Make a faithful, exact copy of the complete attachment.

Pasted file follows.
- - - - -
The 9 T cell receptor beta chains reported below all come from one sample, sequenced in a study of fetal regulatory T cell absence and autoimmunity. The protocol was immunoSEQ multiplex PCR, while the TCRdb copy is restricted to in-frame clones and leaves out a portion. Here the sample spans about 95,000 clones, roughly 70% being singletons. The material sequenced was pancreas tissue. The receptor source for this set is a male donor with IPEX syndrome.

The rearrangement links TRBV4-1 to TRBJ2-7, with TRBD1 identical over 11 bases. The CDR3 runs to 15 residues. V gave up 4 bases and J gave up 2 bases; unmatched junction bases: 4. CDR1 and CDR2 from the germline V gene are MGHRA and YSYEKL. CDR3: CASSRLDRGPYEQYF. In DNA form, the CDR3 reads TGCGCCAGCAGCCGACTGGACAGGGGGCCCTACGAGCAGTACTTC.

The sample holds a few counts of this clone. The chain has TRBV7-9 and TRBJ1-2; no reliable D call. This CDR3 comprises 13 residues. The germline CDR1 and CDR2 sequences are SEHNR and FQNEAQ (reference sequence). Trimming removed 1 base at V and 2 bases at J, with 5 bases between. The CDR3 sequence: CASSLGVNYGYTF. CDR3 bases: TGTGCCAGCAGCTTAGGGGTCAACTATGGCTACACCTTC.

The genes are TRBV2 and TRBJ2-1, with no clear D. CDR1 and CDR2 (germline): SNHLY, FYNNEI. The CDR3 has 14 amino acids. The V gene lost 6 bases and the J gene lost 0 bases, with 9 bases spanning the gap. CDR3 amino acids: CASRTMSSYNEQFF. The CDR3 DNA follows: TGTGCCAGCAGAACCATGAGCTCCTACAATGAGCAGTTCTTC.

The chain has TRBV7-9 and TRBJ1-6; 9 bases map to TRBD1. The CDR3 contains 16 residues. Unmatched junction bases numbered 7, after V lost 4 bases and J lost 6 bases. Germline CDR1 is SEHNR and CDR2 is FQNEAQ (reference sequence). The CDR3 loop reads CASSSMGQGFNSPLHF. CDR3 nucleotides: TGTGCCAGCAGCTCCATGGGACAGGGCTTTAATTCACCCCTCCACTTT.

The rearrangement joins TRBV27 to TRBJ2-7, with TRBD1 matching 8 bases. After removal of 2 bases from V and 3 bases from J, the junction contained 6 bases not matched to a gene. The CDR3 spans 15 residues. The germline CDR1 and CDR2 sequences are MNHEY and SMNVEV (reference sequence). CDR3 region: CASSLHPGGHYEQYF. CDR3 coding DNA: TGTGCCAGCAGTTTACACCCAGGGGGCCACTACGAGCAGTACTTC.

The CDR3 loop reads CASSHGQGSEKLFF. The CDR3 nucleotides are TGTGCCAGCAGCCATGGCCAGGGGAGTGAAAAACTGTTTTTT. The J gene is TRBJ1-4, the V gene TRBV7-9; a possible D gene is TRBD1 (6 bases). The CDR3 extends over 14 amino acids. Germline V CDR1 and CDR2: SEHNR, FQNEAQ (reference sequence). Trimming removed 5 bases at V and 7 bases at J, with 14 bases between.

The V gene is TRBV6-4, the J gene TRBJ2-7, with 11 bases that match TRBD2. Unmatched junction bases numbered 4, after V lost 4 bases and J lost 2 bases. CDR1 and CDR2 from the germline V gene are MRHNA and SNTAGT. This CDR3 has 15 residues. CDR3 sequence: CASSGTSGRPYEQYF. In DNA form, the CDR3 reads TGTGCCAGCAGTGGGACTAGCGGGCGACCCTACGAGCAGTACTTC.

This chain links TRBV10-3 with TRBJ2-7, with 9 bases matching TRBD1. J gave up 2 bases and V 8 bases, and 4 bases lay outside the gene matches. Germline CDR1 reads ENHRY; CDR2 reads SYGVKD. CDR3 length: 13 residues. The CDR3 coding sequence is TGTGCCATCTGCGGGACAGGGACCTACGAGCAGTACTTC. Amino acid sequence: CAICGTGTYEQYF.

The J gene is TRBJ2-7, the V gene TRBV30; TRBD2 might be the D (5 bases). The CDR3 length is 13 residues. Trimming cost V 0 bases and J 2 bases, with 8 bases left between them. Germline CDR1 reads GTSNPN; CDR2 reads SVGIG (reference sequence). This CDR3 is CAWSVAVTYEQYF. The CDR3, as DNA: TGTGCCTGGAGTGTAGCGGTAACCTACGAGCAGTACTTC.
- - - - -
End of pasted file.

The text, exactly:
The 9 T cell receptor beta chains reported below all come from one sample, sequenced in a study of fetal regulatory T cell absence and autoimmunity. The protocol was immunoSEQ multiplex PCR, while the TCRdb copy is restricted to in-frame clones and leaves out a portion. Here the sample spans about 95,000 clones, roughly 70% being singletons. The material sequenced was pancreas tissue. The receptor source for this set is a male donor with IPEX syndrome.

The rearrangement links TRBV4-1 to TRBJ2-7, with TRBD1 identical over 11 bases. The CDR3 runs to 15 residues. V gave up 4 bases and J gave up 2 bases; unmatched junction bases: 4. CDR1 and CDR2 from the germline V gene are MGHRA and YSYEKL. CDR3: CASSRLDRGPYEQYF. In DNA form, the CDR3 reads TGCGCCAGCAGCCGACTGGACAGGGGGCCCTACGAGCAGTACTTC.

The sample holds a few counts of this clone. The chain has TRBV7-9 and TRBJ1-2; no reliable D call. This CDR3 comprises 13 residues. The germline CDR1 and CDR2 sequences are SEHNR and FQNEAQ (reference sequence). Trimming removed 1 base at V and 2 bases at J, with 5 bases between. The CDR3 sequence: CASSLGVNYGYTF. CDR3 bases: TGTGCCAGCAGCTTAGGGGTCAACTATGGCTACACCTTC.

The genes are TRBV2 and TRBJ2-1, with no clear D. CDR1 and CDR2 (germline): SNHLY, FYNNEI. The CDR3 has 14 amino acids. The V gene lost 6 bases and the J gene lost 0 bases, with 9 bases spanning the gap. CDR3 amino acids: CASRTMSSYNEQFF. The CDR3 DNA follows: TGTGCCAGCAGAACCATGAGCTCCTACAATGAGCAGTTCTTC.

The chain has TRBV7-9 and TRBJ1-6; 9 bases map to TRBD1. The CDR3 contains 16 residues. Unmatched junction bases numbered 7, after V lost 4 bases and J lost 6 bases. Germline CDR1 is SEHNR and CDR2 is FQNEAQ (reference sequence). The CDR3 loop reads CASSSMGQGFNSPLHF. CDR3 nucleotides: TGTGCCAGCAGCTCCATGGGACAGGGCTTTAATTCACCCCTCCACTTT.

The rearrangement joins TRBV27 to TRBJ2-7, with TRBD1 matching 8 bases. After removal of 2 bases from V and 3 bases from J, the junction contained 6 bases not matched to a gene. The CDR3 spans 15 residues. The germline CDR1 and CDR2 sequences are MNHEY and SMNVEV (reference sequence). CDR3 region: CASSLHPGGHYEQYF. CDR3 coding DNA: TGTGCCAGCAGTTTACACCCAGGGGGCCACTACGAGCAGTACTTC.

The CDR3 loop reads CASSHGQGSEKLFF. The CDR3 nucleotides are TGTGCCAGCAGCCATGGCCAGGGGAGTGAAAAACTGTTTTTT. The J gene is TRBJ1-4, the V gene TRBV7-9; a possible D gene is TRBD1 (6 bases). The CDR3 extends over 14 amino acids. Germline V CDR1 and CDR2: SEHNR, FQNEAQ (reference sequence). Trimming removed 5 bases at V and 7 bases at J, with 14 bases between.

The V gene is TRBV6-4, the J gene TRBJ2-7, with 11 bases that match TRBD2. Unmatched junction bases numbered 4, after V lost 4 bases and J lost 2 bases. CDR1 and CDR2 from the germline V gene are MRHNA and SNTAGT. This CDR3 has 15 residues. CDR3 sequence: CASSGTSGRPYEQYF. In DNA form, the CDR3 reads TGTGCCAGCAGTGGGACTAGCGGGCGACCCTACGAGCAGTACTTC.

This chain links TRBV10-3 with TRBJ2-7, with 9 bases matching TRBD1. J gave up 2 bases and V 8 bases, and 4 bases lay outside the gene matches. Germline CDR1 reads ENHRY; CDR2 reads SYGVKD. CDR3 length: 13 residues. The CDR3 coding sequence is TGTGCCATCTGCGGGACAGGGACCTACGAGCAGTACTTC. Amino acid sequence: CAICGTGTYEQYF.

The J gene is TRBJ2-7, the V gene TRBV30; TRBD2 might be the D (5 bases). The CDR3 length is 13 residues. Trimming cost V 0 bases and J 2 bases, with 8 bases left between them. Germline CDR1 reads GTSNPN; CDR2 reads SVGIG (reference sequence). This CDR3 is CAWSVAVTYEQYF. The CDR3, as DNA: TGTGCCTGGAGTGTAGCGGTAACCTACGAGCAGTACTTC.